Everything You See Israel

by articulatenyc

Kehinde Wiley, Alios Itzhak (The World Stage: Israel) 2011 Oil and enamel on canvas 96 x 72 in (243.8 x 182.9 cm)

Kehinde Wiley presents a sociological study of race, religion and identity in his upcoming exhibition The World Stage: Israel, which opens March 9 at the Jewish Museum. Wiley is best known for his highly glamorized depictions of young urban men, in which he blends components of hip-hop culture and fashion with stylistic traditions belonging to Renaissance and Baroque portraiture.  For The World Stage, Wiley shifted his focus from young American men to the young men of Israel. He traveled to Jerusalem, Televiv and Lod, searching for his subjects: Arab Israelis and Ethiopian and native-born Jews whom he felt possessed a confidence and modernity which transcended barriers of race and religion.

In the portraits, Wiley incorporates religious iconography with references to contemporary issues of identity. The ornate backgrounds of the paintings, for instance, are inspired by Jewish ceremonial papercuts. The frames of the portraits of Arab men, however, make a reference to more contemporary issues of racial politics. They read, “Can we all get along?”, which was famously said by Rodney King after the acquittal of the L.A police at his trial. The portraits work to honor the past while also establishing the need for understanding and acceptance of the present.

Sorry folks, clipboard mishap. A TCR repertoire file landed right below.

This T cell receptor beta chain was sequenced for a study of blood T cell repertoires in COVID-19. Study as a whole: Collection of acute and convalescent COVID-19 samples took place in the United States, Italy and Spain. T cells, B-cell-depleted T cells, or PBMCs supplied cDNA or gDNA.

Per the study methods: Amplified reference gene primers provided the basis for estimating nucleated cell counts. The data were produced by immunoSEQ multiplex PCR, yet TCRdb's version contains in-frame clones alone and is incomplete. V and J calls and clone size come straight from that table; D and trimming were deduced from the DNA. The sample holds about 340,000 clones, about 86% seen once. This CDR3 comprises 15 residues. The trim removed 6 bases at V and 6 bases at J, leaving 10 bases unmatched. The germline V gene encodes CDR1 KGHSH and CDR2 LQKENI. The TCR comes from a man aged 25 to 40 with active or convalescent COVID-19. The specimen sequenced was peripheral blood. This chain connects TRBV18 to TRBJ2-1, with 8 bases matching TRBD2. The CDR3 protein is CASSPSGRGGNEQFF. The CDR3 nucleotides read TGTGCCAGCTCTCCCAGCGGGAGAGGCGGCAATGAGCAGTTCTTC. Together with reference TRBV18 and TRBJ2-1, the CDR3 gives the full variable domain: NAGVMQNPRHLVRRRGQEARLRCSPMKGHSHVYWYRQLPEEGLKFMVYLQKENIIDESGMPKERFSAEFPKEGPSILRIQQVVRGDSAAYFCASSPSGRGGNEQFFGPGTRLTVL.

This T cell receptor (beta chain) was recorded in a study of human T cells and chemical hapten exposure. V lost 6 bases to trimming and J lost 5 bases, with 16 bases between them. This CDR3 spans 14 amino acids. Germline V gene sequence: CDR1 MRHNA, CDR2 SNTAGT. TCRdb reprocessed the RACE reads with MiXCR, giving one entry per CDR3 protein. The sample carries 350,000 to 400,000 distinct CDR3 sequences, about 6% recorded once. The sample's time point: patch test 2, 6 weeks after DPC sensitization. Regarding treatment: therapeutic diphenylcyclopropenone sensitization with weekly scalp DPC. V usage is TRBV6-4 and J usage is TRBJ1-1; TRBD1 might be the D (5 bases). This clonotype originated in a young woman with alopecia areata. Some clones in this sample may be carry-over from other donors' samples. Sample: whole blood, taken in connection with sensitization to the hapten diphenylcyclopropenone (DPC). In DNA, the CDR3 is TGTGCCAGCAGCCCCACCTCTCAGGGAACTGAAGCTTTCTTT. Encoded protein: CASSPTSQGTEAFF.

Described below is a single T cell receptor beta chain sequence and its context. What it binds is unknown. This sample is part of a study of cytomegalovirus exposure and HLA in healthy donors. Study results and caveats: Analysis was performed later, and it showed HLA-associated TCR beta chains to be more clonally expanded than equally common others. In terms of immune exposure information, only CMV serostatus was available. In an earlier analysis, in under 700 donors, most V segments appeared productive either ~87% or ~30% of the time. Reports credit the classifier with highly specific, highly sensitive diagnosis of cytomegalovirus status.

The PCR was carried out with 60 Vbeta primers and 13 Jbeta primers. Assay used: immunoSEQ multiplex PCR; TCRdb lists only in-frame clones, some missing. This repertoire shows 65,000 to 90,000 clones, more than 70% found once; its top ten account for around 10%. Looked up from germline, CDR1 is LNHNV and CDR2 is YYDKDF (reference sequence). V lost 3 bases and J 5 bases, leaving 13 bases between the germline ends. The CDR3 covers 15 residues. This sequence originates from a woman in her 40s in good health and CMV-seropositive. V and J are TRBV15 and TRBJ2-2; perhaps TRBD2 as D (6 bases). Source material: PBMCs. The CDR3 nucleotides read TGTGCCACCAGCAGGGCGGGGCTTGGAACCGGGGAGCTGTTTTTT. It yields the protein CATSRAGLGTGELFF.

The World Stage: Israel will be on view at the Jewish Museum from March 9- July 29, 2012

© Kehinde Wiley; Courtesy of Roberts & Tilton, Culver City, California